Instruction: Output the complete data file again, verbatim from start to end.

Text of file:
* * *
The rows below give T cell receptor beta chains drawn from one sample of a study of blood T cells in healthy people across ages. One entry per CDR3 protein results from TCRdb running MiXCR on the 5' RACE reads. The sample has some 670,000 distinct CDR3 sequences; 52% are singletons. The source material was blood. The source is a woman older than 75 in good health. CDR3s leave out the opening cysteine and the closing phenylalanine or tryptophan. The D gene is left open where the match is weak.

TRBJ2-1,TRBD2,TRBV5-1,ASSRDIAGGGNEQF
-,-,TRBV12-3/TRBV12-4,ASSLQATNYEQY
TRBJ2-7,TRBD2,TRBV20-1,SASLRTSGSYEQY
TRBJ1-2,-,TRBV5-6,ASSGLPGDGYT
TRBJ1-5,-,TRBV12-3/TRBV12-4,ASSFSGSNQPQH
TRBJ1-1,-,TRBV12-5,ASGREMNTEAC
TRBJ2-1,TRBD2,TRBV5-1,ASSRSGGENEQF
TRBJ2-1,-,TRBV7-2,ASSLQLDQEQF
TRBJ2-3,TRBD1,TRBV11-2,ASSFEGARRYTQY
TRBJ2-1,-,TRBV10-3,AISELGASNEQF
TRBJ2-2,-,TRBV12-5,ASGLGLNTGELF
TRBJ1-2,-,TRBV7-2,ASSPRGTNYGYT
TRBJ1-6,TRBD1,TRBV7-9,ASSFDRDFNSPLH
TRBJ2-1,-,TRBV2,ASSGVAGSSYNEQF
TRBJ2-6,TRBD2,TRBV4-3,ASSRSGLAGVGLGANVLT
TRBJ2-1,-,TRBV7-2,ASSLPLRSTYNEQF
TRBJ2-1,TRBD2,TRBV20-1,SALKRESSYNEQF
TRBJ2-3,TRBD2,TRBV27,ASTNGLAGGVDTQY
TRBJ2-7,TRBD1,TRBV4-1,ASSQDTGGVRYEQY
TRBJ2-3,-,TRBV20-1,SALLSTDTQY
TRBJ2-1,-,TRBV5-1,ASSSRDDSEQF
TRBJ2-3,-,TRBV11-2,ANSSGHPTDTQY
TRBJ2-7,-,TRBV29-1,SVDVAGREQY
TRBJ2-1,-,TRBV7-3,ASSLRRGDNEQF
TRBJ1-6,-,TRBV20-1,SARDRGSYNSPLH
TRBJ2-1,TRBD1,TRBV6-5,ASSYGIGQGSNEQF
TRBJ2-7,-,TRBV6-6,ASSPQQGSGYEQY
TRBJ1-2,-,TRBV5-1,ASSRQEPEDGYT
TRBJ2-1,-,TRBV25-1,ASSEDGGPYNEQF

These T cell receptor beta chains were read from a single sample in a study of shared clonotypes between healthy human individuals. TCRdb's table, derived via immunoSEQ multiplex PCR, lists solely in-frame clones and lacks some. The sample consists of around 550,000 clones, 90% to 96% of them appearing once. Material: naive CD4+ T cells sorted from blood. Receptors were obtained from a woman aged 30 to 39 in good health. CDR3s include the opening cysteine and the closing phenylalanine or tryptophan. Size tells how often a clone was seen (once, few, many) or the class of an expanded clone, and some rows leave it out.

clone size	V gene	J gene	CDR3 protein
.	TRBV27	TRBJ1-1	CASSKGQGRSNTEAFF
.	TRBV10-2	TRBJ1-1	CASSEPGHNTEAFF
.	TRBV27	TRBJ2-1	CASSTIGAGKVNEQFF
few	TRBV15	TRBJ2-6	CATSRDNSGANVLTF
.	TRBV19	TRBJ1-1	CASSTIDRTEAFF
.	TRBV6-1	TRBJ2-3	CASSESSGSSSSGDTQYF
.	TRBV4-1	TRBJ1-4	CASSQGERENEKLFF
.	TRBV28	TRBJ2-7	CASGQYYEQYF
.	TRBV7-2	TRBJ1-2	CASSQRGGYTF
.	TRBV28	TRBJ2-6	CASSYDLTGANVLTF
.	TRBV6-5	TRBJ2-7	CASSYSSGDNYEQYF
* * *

The rows below give T cell receptor beta chains drawn from one sample of a study of blood T cells in healthy people across ages. One entry per CDR3 protein results from TCRdb running MiXCR on the 5' RACE reads. The sample has some 670,000 distinct CDR3 sequences; 52% are singletons. The source material was blood. The source is a woman older than 75 in good health. CDR3s leave out the opening cysteine and the closing phenylalanine or tryptophan. The D gene is left open where the match is weak.

TRBJ2-1,TRBD2,TRBV5-1,ASSRDIAGGGNEQF
-,-,TRBV12-3/TRBV12-4,ASSLQATNYEQY
TRBJ2-7,TRBD2,TRBV20-1,SASLRTSGSYEQY
TRBJ1-2,-,TRBV5-6,ASSGLPGDGYT
TRBJ1-5,-,TRBV12-3/TRBV12-4,ASSFSGSNQPQH
TRBJ1-1,-,TRBV12-5,ASGREMNTEAC
TRBJ2-1,TRBD2,TRBV5-1,ASSRSGGENEQF
TRBJ2-1,-,TRBV7-2,ASSLQLDQEQF
TRBJ2-3,TRBD1,TRBV11-2,ASSFEGARRYTQY
TRBJ2-1,-,TRBV10-3,AISELGASNEQF
TRBJ2-2,-,TRBV12-5,ASGLGLNTGELF
TRBJ1-2,-,TRBV7-2,ASSPRGTNYGYT
TRBJ1-6,TRBD1,TRBV7-9,ASSFDRDFNSPLH
TRBJ2-1,-,TRBV2,ASSGVAGSSYNEQF
TRBJ2-6,TRBD2,TRBV4-3,ASSRSGLAGVGLGANVLT
TRBJ2-1,-,TRBV7-2,ASSLPLRSTYNEQF
TRBJ2-1,TRBD2,TRBV20-1,SALKRESSYNEQF
TRBJ2-3,TRBD2,TRBV27,ASTNGLAGGVDTQY
TRBJ2-7,TRBD1,TRBV4-1,ASSQDTGGVRYEQY
TRBJ2-3,-,TRBV20-1,SALLSTDTQY
TRBJ2-1,-,TRBV5-1,ASSSRDDSEQF
TRBJ2-3,-,TRBV11-2,ANSSGHPTDTQY
TRBJ2-7,-,TRBV29-1,SVDVAGREQY
TRBJ2-1,-,TRBV7-3,ASSLRRGDNEQF
TRBJ1-6,-,TRBV20-1,SARDRGSYNSPLH
TRBJ2-1,TRBD1,TRBV6-5,ASSYGIGQGSNEQF
TRBJ2-7,-,TRBV6-6,ASSPQQGSGYEQY
TRBJ1-2,-,TRBV5-1,ASSRQEPEDGYT
TRBJ2-1,-,TRBV25-1,ASSEDGGPYNEQF

These T cell receptor beta chains were read from a single sample in a study of shared clonotypes between healthy human individuals. TCRdb's table, derived via immunoSEQ multiplex PCR, lists solely in-frame clones and lacks some. The sample consists of around 550,000 clones, 90% to 96% of them appearing once. Material: naive CD4+ T cells sorted from blood. Receptors were obtained from a woman aged 30 to 39 in good health. CDR3s include the opening cysteine and the closing phenylalanine or tryptophan. Size tells how often a clone was seen (once, few, many) or the class of an expanded clone, and some rows leave it out.

clone size	V gene	J gene	CDR3 protein
.	TRBV27	TRBJ1-1	CASSKGQGRSNTEAFF
.	TRBV10-2	TRBJ1-1	CASSEPGHNTEAFF
.	TRBV27	TRBJ2-1	CASSTIGAGKVNEQFF
few	TRBV15	TRBJ2-6	CATSRDNSGANVLTF
.	TRBV19	TRBJ1-1	CASSTIDRTEAFF
.	TRBV6-1	TRBJ2-3	CASSESSGSSSSGDTQYF
.	TRBV4-1	TRBJ1-4	CASSQGERENEKLFF
.	TRBV28	TRBJ2-7	CASGQYYEQYF
.	TRBV7-2	TRBJ1-2	CASSQRGGYTF
.	TRBV28	TRBJ2-6	CASSYDLTGANVLTF
.	TRBV6-5	TRBJ2-7	CASSYSSGDNYEQYF